• et al.
      Gene expression profiling for molecular staging of cutaneous melanoma in patients with sentinel lymph node biopsy.
      the test now has shown physicians are able to individualize patient management by increasing or decreasing surveillance according to each patient’s clinical presentation.
      Two separate studies also evaluated the 31-GEP clinical utility by dermatologists using patient vignettes. Dermatology resident physicians (n = 169) responded to a series of questions asking to identify the Breslow thickness at which decisions about SLNB, imaging, and oncology referrals would be made.
      • Farberg A.S.
      • Glazer A.M.
      • White R.
      • et al.
      Impact of a 31-gene expression profiling test for cutaneous melanoma on dermatologists’ clinical management decisions.
      Additional responses were obtained about willingness to use SLNB procedure or imaging based on patient vignettes with variable clinical characteristics. Answers for all questions were compared when class 1, class 2, or no 31-GEP test result information was provided.
      When the 31-GEP test results were not provided, most respondents adhered to current management guidelines for recommending SLNB.
      • Farberg A.S.
      • Glazer A.M.
      • White R.
      • et al.
      Impact of a 31-gene expression profiling test for cutaneous melanoma on dermatologists’ clinical management decisions.
      The addition of the 31-GEP test information led to significant risk-appropriate changes in management decisions. A class 2 result had an impact on SLNB, imaging, and oncology referral in 47%, 50%, and 47% of physician respondents where as a class 1 result led to a change in only 23%, 18%, and 19%. Similar results were found for the vignettes, where a class 1 designation resulted in a significant decrease in recommendations for SLNB and imaging, but an appropriate increase for class 2 results.
      Although the resident physician study showed the 31-GEP may appropriately impact clinical decision making, the test was also evaluated by board-certified dermatologists who may be more cautious in adopting newer technology. Similar results were found for the effects of the 31-GEP in clinical management in their study of 214 dermatologists (Glazer AM, et al. Submitted for publication). In their inflection point analysis, a class 2 result caused 69% and 61% of respondents to choose a thinner Breslow thickness of 0.7 mm for recommending SLNB and imaging. The Breslow thickness inflection point selected to guide SLNB and imaging was changed by a class 1 result (41% and 32%, respectively) and class 2 result (66% and 67%, respectively). Interestingly, the experienced dermatologists were more willing to modify patient management than the resident physicians when incorporating the results of the 31-GEP test.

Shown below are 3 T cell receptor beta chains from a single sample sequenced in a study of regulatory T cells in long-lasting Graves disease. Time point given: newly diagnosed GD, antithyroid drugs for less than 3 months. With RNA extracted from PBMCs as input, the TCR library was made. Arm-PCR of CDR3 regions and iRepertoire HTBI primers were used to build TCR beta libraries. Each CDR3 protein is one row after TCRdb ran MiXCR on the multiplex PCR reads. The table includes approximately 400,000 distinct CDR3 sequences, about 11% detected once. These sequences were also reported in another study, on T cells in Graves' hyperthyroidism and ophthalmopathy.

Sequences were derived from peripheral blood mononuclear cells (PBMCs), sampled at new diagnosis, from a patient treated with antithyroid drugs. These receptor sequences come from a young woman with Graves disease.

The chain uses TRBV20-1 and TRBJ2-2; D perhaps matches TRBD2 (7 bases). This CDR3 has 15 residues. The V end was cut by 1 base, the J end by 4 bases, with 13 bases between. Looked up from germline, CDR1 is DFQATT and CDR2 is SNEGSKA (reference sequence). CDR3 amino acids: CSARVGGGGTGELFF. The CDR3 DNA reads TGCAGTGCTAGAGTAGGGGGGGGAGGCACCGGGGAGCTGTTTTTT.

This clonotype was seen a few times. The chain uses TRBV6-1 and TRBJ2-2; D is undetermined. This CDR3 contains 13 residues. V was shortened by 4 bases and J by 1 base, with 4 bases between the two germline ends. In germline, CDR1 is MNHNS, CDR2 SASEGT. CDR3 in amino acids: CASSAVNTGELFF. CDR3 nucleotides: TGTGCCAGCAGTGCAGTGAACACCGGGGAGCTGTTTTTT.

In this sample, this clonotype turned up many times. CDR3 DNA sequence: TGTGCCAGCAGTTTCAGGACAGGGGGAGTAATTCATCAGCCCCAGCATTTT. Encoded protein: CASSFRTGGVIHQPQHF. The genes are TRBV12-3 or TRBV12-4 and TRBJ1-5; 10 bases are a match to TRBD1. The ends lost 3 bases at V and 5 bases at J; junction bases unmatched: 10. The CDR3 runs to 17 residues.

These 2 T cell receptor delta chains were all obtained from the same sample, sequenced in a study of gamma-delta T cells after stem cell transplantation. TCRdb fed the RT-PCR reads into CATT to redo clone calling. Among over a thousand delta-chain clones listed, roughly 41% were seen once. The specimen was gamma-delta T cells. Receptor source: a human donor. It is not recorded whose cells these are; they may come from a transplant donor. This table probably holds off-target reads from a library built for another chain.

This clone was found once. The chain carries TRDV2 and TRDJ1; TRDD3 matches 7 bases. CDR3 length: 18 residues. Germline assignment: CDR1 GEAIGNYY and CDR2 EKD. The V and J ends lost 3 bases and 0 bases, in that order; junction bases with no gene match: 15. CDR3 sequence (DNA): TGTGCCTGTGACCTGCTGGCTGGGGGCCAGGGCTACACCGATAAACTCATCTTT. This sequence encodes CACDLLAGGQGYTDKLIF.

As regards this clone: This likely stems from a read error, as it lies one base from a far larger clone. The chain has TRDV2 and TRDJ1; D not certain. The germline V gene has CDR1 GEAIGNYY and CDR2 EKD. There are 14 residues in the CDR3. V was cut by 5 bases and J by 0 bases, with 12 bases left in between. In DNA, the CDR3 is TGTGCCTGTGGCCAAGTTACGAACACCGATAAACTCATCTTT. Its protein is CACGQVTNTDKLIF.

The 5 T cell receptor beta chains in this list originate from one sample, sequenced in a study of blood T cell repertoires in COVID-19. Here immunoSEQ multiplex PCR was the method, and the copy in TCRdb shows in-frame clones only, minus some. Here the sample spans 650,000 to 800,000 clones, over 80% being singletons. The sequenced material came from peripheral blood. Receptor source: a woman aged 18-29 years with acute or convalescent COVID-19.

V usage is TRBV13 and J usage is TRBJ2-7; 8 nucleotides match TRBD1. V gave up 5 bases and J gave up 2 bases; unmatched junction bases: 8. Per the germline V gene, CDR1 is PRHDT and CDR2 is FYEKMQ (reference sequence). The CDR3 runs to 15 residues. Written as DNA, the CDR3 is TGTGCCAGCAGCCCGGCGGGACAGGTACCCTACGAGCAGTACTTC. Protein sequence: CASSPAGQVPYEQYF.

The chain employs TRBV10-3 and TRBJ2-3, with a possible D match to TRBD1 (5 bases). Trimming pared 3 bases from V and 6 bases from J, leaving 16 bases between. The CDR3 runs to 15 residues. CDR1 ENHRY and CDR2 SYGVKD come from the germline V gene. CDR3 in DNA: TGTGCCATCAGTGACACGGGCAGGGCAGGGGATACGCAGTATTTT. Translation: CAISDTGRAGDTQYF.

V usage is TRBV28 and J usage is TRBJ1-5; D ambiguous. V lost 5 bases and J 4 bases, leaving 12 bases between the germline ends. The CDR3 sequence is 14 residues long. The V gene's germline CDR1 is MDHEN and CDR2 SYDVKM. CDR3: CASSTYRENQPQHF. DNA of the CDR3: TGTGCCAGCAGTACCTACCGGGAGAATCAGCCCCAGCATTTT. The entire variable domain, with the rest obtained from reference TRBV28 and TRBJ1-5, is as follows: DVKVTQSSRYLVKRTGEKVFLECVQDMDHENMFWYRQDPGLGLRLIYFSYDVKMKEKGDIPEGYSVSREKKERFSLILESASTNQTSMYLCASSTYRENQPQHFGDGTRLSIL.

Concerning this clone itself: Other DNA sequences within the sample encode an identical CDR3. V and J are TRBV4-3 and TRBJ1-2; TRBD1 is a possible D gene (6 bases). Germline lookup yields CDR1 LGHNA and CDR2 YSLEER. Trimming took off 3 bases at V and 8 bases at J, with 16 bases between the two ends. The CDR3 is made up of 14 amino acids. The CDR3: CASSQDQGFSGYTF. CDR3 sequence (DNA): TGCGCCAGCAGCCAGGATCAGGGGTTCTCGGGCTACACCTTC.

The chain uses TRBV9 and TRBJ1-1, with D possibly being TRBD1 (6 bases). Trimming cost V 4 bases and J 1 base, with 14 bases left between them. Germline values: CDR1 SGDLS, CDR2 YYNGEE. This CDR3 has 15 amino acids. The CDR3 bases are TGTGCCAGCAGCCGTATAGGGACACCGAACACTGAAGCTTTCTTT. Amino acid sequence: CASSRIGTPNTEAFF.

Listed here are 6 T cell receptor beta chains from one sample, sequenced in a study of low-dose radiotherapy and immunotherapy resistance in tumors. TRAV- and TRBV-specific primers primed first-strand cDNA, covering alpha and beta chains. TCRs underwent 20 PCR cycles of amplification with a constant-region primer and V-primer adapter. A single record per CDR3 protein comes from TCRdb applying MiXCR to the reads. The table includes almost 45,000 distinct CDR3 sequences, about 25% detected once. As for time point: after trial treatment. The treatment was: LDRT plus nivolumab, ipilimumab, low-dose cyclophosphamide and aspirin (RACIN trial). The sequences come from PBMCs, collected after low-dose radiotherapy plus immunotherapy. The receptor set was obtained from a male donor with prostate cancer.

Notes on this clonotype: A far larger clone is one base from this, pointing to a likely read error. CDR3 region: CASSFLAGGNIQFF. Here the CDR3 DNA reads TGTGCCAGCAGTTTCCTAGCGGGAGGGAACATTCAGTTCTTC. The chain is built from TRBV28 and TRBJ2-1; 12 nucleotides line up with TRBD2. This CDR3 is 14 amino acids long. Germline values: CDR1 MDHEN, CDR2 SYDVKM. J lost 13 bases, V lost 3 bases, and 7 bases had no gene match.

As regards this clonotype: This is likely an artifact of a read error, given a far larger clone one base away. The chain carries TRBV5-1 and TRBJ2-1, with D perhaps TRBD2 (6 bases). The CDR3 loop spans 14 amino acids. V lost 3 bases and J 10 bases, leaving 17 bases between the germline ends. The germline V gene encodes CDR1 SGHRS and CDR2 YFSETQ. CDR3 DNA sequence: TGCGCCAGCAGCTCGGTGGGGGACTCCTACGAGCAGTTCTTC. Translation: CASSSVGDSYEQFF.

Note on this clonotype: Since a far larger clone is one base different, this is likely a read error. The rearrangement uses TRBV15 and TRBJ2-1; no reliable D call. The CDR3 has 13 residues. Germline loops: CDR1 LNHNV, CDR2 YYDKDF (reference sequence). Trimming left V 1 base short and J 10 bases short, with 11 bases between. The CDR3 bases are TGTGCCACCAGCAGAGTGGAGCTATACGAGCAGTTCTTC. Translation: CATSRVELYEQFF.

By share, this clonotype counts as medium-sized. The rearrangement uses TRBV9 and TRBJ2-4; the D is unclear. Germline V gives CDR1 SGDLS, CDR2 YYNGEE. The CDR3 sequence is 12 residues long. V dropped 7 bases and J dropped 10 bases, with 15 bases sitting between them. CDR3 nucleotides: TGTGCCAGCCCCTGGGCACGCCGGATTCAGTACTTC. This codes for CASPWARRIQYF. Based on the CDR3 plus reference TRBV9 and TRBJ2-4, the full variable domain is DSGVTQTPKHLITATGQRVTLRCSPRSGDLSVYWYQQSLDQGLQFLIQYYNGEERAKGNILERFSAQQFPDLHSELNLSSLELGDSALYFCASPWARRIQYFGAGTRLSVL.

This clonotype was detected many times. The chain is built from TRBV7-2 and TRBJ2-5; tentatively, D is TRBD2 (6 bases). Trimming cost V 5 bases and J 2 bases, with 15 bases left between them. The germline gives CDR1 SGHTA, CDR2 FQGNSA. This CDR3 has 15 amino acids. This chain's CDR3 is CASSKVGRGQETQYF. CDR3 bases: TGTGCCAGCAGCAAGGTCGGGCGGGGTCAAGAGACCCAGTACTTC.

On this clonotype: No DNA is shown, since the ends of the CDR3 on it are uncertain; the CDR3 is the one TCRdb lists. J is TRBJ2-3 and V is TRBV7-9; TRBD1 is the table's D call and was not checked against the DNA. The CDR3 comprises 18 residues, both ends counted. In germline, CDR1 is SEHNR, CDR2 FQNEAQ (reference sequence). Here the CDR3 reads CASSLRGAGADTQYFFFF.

Limitations and Technical Issues

      Molecular testing has been used for prognostic purposes, but the clinical use of these methods has been limited by their susceptibility to sampling error resulting from tumor heterogeneity, limited clinical validation, lack of standardized testing, and high technical failure rates. The development and validation set included 268 patients followed by multiple subsequent validations studies. These results have allowed dermatologists to augment management of CMM patients, but given the toxicity of adjuvant therapy, further validation may be needed before oncologists responsible for treating patients with advanced disease use the test in a significant manner. Furthermore, the test does not currently have a role in determining which patients are candidates for adjuvant immunotherapy, either as a standard of care or as part of clinical trials.
      The impact of the 31-GEP results on health outcomes may also be further evaluated. Although the endpoint of the utilization study was to analyze changes in clinical management resulting from class assignments, the study was limited by the absence of follow-up data required to correlate the 31-GEP with outcomes.
      • Berger A.C.
      • Davidson R.S.
      • Poitras J.K.
      • et al.
      Clinical impact of a 31-gene expression profile test for cutaneous melanoma in 156 prospectively and consecutively tested patients.
      Future studies would benefit from the collection of follow-up data to show the impact of clinical practice adjustments on patient outcomes.
      Although there is great promise, the 31-GEP has not been included in any national or professional association guideline recommendations. If the 31-GEP continues to prove to be an accurate predictor of metastasis, the test may guide decision making regarding staging procedures and adjuvant therapy.

      Summary